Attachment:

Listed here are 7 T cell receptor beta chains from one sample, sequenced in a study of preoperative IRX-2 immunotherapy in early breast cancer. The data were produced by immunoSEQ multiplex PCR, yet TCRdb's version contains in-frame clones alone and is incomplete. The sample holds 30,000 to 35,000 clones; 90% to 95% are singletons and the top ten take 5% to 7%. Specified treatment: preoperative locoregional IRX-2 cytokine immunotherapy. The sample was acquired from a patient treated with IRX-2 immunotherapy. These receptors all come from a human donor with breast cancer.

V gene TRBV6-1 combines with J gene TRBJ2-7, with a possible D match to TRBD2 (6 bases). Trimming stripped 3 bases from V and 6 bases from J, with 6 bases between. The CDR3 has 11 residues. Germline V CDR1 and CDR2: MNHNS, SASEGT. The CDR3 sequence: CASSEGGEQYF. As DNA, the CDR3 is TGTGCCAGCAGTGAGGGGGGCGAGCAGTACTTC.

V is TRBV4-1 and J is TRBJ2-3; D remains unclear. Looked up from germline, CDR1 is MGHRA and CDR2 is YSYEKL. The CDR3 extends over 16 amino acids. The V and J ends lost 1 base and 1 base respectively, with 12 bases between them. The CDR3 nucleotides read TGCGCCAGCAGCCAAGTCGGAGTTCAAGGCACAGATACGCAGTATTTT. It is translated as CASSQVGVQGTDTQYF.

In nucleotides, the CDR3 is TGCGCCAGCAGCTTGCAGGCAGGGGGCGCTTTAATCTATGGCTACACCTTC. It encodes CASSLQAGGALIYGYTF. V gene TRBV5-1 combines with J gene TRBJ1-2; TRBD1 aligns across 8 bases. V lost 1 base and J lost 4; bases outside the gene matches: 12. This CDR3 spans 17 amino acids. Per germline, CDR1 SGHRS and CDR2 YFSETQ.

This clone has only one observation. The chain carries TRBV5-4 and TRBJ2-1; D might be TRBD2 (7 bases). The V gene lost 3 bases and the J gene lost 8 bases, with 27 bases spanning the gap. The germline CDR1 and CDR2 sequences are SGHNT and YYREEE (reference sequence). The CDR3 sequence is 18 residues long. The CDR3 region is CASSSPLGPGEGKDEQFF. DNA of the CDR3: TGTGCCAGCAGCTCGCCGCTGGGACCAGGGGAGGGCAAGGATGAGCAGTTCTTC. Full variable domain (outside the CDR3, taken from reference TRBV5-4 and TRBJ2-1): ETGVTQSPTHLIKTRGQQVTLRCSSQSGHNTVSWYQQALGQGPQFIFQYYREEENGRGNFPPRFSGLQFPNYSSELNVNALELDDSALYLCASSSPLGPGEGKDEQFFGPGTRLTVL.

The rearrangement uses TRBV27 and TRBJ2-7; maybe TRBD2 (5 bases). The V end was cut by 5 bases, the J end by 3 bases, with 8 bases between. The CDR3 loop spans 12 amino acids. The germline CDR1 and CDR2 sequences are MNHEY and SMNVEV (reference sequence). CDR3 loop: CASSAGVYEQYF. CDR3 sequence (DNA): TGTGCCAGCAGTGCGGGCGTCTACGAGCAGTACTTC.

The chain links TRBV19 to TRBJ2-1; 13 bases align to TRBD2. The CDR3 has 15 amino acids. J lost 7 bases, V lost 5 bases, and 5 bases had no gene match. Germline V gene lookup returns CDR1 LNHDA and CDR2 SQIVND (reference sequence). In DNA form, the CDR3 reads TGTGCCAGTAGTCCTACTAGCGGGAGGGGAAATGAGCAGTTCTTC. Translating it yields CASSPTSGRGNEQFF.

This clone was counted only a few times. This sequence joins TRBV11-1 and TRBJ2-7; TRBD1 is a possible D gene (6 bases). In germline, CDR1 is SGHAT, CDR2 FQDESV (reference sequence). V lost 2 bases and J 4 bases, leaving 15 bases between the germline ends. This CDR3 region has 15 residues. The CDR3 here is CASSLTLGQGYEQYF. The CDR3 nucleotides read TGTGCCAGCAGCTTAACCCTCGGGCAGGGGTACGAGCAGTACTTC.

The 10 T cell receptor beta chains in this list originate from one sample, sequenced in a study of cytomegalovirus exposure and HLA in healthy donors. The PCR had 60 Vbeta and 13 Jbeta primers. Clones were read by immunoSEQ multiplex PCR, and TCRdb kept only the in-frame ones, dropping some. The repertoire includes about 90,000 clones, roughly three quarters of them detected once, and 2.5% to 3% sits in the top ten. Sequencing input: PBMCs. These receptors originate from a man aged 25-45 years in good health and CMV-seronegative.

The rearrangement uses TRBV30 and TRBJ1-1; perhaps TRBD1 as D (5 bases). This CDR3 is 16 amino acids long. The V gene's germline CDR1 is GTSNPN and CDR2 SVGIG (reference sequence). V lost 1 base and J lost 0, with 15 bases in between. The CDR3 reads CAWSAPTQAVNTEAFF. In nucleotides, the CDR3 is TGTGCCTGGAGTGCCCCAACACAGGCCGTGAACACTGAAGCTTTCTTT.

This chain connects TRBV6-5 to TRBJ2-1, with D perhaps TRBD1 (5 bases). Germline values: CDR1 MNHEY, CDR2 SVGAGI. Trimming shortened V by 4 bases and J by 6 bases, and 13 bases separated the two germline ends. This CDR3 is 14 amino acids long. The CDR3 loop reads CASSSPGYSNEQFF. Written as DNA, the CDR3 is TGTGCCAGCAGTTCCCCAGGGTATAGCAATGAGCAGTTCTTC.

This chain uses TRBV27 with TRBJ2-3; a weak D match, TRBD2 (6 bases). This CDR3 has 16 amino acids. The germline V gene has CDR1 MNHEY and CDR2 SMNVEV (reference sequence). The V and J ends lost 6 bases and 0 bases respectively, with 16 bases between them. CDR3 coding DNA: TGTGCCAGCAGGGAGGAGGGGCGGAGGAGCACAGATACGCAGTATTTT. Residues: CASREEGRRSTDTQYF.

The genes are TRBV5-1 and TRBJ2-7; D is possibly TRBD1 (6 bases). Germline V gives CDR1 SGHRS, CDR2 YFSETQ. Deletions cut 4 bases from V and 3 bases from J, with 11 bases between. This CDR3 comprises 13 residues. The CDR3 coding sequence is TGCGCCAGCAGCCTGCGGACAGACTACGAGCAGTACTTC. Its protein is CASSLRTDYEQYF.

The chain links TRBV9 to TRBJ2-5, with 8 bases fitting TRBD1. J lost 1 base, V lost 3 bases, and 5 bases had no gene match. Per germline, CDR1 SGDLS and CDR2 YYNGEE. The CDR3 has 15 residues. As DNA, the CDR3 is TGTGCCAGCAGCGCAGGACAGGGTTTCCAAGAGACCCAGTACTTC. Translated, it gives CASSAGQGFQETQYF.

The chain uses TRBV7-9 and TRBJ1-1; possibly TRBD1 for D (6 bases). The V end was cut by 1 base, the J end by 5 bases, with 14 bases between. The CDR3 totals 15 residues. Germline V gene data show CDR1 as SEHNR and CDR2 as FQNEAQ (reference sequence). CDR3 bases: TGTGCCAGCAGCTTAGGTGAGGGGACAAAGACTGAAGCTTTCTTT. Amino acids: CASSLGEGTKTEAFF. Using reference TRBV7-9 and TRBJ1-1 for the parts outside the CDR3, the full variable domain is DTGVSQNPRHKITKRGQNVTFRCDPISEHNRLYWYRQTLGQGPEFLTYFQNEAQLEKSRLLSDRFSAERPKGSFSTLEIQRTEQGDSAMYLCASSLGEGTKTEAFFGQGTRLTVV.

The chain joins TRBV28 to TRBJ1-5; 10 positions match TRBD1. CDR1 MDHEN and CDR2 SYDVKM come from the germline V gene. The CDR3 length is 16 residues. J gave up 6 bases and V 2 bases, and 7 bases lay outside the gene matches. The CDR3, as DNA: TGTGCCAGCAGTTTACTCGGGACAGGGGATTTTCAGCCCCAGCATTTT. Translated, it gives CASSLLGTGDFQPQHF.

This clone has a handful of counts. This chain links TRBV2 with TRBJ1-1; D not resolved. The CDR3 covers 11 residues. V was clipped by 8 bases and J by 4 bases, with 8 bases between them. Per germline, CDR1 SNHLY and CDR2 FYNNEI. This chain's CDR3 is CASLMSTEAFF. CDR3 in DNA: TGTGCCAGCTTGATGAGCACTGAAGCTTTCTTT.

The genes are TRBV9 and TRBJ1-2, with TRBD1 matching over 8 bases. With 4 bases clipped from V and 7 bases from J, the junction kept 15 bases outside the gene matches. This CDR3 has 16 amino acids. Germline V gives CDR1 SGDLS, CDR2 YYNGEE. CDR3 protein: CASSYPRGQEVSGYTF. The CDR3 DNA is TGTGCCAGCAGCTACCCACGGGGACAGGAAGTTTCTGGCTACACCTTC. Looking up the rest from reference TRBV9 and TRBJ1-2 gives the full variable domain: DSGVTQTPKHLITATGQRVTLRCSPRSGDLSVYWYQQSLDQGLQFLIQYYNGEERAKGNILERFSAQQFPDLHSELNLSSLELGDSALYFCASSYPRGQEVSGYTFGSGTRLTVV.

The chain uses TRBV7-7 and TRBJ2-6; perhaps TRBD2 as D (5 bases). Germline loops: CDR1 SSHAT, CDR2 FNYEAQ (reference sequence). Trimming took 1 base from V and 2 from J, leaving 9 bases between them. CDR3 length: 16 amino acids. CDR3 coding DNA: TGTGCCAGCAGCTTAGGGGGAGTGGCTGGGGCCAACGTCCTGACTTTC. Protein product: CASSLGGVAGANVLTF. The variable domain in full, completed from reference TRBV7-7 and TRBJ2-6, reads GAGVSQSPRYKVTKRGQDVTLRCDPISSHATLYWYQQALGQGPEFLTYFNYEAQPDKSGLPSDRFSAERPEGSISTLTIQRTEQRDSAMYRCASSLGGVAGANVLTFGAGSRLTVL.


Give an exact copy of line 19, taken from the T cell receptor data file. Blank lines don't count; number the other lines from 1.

The chain uses TRBV7-7 and TRBJ2-6; perhaps TRBD2 as D (5 bases). Germline loops: CDR1 SSHAT, CDR2 FNYEAQ (reference sequence). Trimming took 1 base from V and 2 from J, leaving 9 bases between them. CDR3 length: 16 amino acids. CDR3 coding DNA: TGTGCCAGCAGCTTAGGGGGAGTGGCTGGGGCCAACGTCCTGACTTTC. Protein product: CASSLGGVAGANVLTF. The variable domain in full, completed from reference TRBV7-7 and TRBJ2-6, reads GAGVSQSPRYKVTKRGQDVTLRCDPISSHATLYWYQQALGQGPEFLTYFNYEAQPDKSGLPSDRFSAERPEGSISTLTIQRTEQRDSAMYRCASSLGGVAGANVLTFGAGSRLTVL.